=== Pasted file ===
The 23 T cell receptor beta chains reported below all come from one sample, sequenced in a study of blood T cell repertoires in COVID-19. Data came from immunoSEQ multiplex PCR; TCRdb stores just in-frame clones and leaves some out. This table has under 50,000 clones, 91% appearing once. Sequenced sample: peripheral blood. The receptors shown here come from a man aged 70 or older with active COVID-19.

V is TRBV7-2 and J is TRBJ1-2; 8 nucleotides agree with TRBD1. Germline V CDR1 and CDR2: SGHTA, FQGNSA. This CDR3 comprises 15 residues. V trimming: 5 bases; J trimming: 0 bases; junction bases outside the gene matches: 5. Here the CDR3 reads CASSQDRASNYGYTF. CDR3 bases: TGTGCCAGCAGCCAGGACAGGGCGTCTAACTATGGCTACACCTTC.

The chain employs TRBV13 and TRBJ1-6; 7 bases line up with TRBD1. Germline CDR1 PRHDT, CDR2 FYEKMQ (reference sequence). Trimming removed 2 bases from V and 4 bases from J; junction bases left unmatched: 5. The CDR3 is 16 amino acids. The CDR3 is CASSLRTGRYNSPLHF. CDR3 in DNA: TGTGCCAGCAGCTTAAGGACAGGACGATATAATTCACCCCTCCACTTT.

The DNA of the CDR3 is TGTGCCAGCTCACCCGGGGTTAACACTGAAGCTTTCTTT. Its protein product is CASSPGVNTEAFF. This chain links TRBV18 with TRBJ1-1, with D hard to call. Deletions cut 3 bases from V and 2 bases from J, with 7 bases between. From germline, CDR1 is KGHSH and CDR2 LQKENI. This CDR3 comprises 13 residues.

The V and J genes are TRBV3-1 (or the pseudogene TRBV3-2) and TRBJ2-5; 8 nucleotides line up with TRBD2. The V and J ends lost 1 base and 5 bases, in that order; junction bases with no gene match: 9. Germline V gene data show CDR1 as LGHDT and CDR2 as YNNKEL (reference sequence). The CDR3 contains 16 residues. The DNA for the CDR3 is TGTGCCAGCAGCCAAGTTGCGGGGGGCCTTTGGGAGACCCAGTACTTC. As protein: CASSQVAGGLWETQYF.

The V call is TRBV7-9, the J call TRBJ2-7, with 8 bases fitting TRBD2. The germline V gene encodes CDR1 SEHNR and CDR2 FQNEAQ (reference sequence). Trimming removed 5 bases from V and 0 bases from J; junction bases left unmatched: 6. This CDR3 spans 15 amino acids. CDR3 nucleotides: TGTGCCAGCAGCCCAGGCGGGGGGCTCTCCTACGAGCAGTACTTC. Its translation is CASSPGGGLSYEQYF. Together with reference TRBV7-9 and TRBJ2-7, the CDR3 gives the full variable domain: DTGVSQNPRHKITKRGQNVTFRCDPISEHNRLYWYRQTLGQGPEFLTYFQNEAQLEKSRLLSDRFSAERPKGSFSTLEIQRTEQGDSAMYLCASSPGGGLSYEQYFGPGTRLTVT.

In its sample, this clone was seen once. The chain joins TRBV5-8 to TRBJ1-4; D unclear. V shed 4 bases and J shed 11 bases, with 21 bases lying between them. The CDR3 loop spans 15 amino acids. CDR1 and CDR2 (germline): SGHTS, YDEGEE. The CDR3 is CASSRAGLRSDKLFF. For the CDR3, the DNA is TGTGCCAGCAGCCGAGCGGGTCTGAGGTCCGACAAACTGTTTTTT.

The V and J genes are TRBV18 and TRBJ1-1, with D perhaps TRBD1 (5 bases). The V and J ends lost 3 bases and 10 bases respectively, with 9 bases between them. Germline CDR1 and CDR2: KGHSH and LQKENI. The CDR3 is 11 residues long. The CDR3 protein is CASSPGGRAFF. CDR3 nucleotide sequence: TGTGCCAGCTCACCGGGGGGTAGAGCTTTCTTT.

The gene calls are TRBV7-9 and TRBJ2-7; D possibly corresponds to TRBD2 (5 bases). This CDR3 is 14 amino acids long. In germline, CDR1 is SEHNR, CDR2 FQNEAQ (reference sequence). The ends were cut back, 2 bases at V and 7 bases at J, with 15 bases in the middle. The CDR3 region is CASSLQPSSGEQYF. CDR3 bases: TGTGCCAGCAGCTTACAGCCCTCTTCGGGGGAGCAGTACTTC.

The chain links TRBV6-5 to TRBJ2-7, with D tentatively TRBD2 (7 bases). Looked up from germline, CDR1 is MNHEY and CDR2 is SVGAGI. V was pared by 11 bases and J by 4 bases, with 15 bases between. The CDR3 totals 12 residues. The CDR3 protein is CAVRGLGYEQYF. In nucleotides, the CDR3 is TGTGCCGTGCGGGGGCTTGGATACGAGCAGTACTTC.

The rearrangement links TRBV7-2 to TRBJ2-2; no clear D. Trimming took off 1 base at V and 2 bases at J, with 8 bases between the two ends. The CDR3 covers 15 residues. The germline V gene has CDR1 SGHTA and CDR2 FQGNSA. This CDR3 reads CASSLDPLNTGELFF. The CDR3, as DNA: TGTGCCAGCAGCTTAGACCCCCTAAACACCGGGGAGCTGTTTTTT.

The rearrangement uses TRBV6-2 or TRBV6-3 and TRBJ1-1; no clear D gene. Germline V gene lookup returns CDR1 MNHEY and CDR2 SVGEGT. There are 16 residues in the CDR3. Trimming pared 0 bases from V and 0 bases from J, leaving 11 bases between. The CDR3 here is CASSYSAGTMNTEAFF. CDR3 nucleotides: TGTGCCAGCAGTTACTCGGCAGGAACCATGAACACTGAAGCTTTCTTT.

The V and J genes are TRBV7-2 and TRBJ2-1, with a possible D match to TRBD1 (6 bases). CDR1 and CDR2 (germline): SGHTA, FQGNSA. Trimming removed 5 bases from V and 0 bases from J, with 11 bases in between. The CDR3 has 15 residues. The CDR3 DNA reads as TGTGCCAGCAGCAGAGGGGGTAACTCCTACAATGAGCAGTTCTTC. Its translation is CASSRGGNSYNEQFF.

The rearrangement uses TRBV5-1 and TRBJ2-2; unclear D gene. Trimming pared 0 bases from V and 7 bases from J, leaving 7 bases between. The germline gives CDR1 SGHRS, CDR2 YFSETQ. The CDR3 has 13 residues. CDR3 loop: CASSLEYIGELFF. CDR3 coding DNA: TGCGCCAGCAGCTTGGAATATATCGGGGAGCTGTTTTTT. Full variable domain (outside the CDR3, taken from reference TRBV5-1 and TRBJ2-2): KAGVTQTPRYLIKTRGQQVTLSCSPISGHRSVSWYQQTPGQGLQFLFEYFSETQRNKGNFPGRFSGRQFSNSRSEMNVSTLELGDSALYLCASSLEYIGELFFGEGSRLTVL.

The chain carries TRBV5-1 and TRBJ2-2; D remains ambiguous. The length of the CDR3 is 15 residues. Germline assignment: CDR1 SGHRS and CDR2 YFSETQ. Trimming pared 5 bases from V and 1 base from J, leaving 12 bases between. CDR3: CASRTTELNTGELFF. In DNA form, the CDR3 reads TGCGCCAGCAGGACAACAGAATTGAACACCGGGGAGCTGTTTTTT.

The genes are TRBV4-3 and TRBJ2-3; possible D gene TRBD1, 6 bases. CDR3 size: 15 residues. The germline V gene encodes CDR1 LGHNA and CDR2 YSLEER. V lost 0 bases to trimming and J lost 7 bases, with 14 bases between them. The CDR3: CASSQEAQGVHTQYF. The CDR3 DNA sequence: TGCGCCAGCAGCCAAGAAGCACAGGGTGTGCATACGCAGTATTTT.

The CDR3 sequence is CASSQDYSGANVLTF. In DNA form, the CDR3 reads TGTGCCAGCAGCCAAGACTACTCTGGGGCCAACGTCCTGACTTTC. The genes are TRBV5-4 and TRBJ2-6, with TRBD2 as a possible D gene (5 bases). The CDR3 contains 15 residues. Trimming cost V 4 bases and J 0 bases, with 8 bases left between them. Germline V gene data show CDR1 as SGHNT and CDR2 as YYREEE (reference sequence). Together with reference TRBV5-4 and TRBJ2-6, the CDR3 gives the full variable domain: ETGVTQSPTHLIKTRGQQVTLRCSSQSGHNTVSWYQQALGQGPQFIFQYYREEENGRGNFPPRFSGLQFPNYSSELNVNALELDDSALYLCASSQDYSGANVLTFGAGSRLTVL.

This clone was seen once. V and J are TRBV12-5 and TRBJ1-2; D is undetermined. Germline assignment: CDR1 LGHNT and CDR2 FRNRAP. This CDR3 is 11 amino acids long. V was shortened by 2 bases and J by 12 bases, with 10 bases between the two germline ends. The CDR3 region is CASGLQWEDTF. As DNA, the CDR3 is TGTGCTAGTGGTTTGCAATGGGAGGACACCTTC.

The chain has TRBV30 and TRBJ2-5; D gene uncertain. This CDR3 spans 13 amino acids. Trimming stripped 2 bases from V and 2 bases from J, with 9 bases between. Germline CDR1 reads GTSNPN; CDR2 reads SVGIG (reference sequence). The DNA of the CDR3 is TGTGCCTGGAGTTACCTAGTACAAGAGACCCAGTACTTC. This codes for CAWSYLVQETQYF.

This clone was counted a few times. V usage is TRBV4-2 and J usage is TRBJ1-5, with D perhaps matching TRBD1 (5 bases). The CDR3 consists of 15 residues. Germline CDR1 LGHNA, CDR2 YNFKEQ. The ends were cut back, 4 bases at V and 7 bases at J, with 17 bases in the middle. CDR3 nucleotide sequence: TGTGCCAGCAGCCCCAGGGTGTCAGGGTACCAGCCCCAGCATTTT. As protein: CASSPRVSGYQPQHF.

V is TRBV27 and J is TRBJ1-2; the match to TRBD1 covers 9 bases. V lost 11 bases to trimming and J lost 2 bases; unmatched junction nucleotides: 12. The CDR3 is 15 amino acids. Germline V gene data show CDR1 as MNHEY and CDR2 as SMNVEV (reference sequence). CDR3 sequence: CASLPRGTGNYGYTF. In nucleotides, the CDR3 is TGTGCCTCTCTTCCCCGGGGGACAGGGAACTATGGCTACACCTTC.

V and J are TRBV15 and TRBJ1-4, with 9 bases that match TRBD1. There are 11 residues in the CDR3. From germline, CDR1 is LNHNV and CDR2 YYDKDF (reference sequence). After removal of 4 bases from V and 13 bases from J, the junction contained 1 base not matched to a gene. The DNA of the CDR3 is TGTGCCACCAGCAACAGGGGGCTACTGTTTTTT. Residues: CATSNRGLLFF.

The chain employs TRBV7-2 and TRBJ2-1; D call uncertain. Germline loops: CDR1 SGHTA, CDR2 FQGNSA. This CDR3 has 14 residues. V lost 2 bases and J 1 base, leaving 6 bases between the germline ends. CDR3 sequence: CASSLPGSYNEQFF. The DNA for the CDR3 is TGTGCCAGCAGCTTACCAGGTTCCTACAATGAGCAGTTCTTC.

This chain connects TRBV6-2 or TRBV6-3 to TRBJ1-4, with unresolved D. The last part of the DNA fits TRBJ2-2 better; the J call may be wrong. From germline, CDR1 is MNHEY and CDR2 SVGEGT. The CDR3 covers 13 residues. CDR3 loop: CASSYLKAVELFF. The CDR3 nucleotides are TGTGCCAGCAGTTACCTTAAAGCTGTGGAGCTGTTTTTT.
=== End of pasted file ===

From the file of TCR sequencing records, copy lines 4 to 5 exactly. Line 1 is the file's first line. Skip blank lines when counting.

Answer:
The DNA of the CDR3 is TGTGCCAGCTCACCCGGGGTTAACACTGAAGCTTTCTTT. Its protein product is CASSPGVNTEAFF. This chain links TRBV18 with TRBJ1-1, with D hard to call. Deletions cut 3 bases from V and 2 bases from J, with 7 bases between. From germline, CDR1 is KGHSH and CDR2 LQKENI. This CDR3 comprises 13 residues.

The V and J genes are TRBV3-1 (or the pseudogene TRBV3-2) and TRBJ2-5; 8 nucleotides line up with TRBD2. The V and J ends lost 1 base and 5 bases, in that order; junction bases with no gene match: 9. Germline V gene data show CDR1 as LGHDT and CDR2 as YNNKEL (reference sequence). The CDR3 contains 16 residues. The DNA for the CDR3 is TGTGCCAGCAGCCAAGTTGCGGGGGGCCTTTGGGAGACCCAGTACTTC. As protein: CASSQVAGGLWETQYF.